WinRT is the new OS-level API layer. This is the new native API for Windows, it isn’t a new layer on top of Win32.


DavidS wrote:As soon as I figure out what Linux distro I am going to be using I will begin looking at compiling MiNIX for the RPi.

Minix is a microkernel versus Linux which is a monolithic kernel. Minix has higher overhead for operation due the nature of microkernels: a privilege change (context switch) is required for interacting with its subsystems, and it is far more dependent on IPC (message passing).

DavidS wrote:Once I have something that works in that area I will begin porting some of the user space MiNIX compononts so we can have something that is mostly POSIX. Then it will be time to begin to look at NanoX

I highly recommend this. Upon completion you will have better understanding of the issues involved and may even reach the same conclusions others have.
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by DavidS » Mon Sep 30, 2013 12:53 pm
OtherCrashOveride wrote:That is the current goal of industry leaders involved with *NIX, including the Raspberry Pi foundation. Most are going with Wayland/Weston. Some, like Ubuntu, are going with Mir, but everyone is moving away from X11 and Xlib.


And they still have to convince all of the programmers that prefer using the traditional means. Many of the GUI Libraries are still wrapped around X, and this is not like to change very quickly.

Windows 8 deprecates (obsoletes) the Win32 API in favor of a new core called Windows Runtime aka WinRT (confusingly called the same as the tablet OS). WinRT does not wrap or sit atop Win32, it replaces it and is a requirement for new apps that are sold in the Windows 8 app store. Win32 is only provided for backwards compatibility.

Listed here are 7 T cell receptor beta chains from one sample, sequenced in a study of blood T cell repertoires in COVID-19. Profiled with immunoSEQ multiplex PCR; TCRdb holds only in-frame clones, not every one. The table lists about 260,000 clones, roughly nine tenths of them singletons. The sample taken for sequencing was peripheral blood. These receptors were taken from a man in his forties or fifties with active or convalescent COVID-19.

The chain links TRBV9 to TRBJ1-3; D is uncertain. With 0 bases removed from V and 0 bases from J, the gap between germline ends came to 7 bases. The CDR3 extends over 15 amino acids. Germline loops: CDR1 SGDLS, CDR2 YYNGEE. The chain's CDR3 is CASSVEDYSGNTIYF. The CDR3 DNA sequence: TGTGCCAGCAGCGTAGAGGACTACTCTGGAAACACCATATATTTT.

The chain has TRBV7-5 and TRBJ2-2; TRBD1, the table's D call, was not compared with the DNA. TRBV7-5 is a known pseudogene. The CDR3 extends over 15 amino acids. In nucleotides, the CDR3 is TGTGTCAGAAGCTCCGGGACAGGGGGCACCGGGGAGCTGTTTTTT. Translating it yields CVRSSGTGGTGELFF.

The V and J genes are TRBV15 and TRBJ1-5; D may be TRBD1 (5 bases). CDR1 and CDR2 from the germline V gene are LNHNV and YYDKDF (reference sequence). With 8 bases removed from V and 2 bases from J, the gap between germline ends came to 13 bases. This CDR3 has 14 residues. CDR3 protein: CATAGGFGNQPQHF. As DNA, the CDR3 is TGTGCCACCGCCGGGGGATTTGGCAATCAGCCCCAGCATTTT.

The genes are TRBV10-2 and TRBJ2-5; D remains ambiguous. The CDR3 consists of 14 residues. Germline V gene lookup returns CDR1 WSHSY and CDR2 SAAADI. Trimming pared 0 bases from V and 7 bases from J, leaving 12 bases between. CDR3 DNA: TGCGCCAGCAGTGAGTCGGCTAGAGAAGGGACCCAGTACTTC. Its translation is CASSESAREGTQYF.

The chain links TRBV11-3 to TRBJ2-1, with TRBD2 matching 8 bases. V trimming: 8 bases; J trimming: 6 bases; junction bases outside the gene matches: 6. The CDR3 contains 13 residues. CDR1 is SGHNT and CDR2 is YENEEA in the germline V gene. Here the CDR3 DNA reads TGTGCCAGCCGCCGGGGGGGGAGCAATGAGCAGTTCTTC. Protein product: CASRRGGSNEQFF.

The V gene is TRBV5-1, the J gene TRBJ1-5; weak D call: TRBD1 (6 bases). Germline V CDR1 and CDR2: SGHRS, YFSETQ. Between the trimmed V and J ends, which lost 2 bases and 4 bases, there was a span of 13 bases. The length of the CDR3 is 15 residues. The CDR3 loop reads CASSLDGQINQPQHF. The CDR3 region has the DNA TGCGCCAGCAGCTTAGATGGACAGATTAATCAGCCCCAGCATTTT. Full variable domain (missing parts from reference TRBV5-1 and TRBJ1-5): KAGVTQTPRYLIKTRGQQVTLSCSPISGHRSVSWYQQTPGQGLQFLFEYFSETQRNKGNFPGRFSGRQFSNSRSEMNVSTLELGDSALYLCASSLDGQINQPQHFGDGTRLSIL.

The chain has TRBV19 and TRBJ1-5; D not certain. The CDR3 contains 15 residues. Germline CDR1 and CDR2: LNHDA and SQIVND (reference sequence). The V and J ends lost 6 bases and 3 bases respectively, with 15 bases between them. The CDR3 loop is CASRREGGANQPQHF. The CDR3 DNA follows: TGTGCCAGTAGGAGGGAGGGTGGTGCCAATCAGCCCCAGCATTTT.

http://www.infoq.com/news/2011/09/WinRT

First Windows App Store? We are talking about a desktop OS here, bad mix.

Second, wach the call trace on your noce Windows 8 applications. You will see that many of the new API are calling through to GDI, and SystemXX, these are the Win32 core in windows 8. Just because it is hidden does not mean you are not using it.

And in my humble oppinion Windows 8 is very poorly designed. Most programmers that I know refuse to obey the new Windows 8 guidelines and still write Windows Applications that run perfectly well in windows 8.

Minix is a microkernel versus Linux which is a monolithic kernel. Minix has higher overhead for operation due the nature of microkernels: a privilege change (context switch) is required for interacting with its subsystems, and it is far more dependent on IPC (message passing).


This is well known. Thankfully the overhead is not as noticable as that in Linux.

At least it does not yet have the layers on layers of wrappers to contend with.

I highly recommend this. Upon completion you will have better understanding of the issues involved and may even reach the same conclusions others have.


And those would be?


1 Have you ran RISC OS? There is proof that faster is possible. Will not say much more till you run RISC OS for a bit.

2 I have dealt with all of this with much less capable HW than the RPi provides.
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by OtherCrashOverride » Mon Sep 30, 2013 2:41 pm
DavidS wrote:Many of the GUI Libraries are still wrapped around X, and this is not like to change very quickly.

http://lists.freedesktop.org/archives/wayland-devel/2013-July/010280.html
GTK+, qt5, SDL, EFL and other applications can be used


DavidS wrote:Second, wach the call trace on your noce Windows 8 applications. You will see that many of the new API are calling through to GDI, and SystemXX, these are the Win32 core in windows 8. Just because it is hidden does not mean you are not using it.